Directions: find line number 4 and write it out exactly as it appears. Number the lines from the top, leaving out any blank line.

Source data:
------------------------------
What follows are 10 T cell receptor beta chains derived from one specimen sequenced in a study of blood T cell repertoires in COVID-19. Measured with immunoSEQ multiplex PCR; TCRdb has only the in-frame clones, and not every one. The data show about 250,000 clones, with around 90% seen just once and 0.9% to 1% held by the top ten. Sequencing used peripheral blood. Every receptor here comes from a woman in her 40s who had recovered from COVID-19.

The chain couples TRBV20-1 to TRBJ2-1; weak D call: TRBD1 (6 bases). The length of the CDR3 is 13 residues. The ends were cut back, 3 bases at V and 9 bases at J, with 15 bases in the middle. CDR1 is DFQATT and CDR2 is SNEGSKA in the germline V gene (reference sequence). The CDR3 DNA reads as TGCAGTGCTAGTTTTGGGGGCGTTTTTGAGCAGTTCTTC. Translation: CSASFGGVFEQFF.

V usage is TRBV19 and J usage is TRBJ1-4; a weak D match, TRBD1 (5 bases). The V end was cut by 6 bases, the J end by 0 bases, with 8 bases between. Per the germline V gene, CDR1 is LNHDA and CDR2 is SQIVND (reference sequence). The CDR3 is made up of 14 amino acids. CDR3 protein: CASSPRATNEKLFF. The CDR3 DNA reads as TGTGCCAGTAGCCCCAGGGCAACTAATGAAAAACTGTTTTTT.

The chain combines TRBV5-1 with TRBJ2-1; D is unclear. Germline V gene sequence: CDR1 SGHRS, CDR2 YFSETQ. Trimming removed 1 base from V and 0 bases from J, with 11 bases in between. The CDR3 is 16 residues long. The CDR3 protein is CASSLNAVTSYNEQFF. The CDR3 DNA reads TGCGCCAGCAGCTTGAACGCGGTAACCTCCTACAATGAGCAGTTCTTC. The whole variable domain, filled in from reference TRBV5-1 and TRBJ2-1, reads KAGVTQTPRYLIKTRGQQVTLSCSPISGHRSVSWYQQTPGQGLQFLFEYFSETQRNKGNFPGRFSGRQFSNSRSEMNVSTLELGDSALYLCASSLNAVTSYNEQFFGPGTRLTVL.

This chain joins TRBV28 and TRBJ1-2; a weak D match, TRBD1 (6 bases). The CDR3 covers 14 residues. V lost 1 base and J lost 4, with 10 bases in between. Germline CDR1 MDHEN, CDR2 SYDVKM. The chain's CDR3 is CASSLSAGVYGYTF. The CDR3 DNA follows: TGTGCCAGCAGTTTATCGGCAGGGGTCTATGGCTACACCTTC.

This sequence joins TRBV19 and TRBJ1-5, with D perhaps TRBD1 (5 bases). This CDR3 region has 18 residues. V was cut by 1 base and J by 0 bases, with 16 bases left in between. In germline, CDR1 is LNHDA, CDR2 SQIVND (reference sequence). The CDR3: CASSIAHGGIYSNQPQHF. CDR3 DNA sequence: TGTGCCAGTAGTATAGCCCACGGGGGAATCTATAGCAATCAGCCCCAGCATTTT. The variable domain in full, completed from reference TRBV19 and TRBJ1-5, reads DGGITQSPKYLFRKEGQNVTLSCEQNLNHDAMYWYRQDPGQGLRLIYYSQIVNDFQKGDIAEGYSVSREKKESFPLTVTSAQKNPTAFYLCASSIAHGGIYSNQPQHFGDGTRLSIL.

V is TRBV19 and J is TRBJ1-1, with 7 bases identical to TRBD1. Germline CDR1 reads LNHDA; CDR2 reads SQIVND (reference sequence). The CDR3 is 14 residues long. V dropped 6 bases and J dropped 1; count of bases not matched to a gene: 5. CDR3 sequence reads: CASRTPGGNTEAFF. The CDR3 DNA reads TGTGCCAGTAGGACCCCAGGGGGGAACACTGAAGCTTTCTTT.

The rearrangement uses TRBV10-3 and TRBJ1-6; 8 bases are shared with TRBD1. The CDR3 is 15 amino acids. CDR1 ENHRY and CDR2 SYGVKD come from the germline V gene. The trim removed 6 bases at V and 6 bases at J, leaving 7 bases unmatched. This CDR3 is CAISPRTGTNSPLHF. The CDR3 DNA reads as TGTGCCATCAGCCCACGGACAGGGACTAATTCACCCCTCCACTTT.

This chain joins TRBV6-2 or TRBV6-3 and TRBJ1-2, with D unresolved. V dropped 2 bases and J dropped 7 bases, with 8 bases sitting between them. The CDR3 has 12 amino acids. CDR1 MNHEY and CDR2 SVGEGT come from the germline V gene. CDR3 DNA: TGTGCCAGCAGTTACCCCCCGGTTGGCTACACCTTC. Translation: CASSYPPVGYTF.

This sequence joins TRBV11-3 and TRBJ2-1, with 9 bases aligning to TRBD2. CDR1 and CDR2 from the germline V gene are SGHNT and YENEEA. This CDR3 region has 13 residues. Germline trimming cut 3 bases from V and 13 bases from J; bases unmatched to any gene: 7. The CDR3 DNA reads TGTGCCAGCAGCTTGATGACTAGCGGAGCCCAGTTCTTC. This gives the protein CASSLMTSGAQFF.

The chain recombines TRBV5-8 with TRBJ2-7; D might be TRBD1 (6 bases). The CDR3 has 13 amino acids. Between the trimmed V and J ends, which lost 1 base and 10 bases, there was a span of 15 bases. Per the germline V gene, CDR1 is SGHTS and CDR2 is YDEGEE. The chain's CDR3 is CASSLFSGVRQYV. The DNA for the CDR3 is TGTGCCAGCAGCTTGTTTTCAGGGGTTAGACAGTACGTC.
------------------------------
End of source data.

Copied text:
The chain combines TRBV5-1 with TRBJ2-1; D is unclear. Germline V gene sequence: CDR1 SGHRS, CDR2 YFSETQ. Trimming removed 1 base from V and 0 bases from J, with 11 bases in between. The CDR3 is 16 residues long. The CDR3 protein is CASSLNAVTSYNEQFF. The CDR3 DNA reads TGCGCCAGCAGCTTGAACGCGGTAACCTCCTACAATGAGCAGTTCTTC. The whole variable domain, filled in from reference TRBV5-1 and TRBJ2-1, reads KAGVTQTPRYLIKTRGQQVTLSCSPISGHRSVSWYQQTPGQGLQFLFEYFSETQRNKGNFPGRFSGRQFSNSRSEMNVSTLELGDSALYLCASSLNAVTSYNEQFFGPGTRLTVL.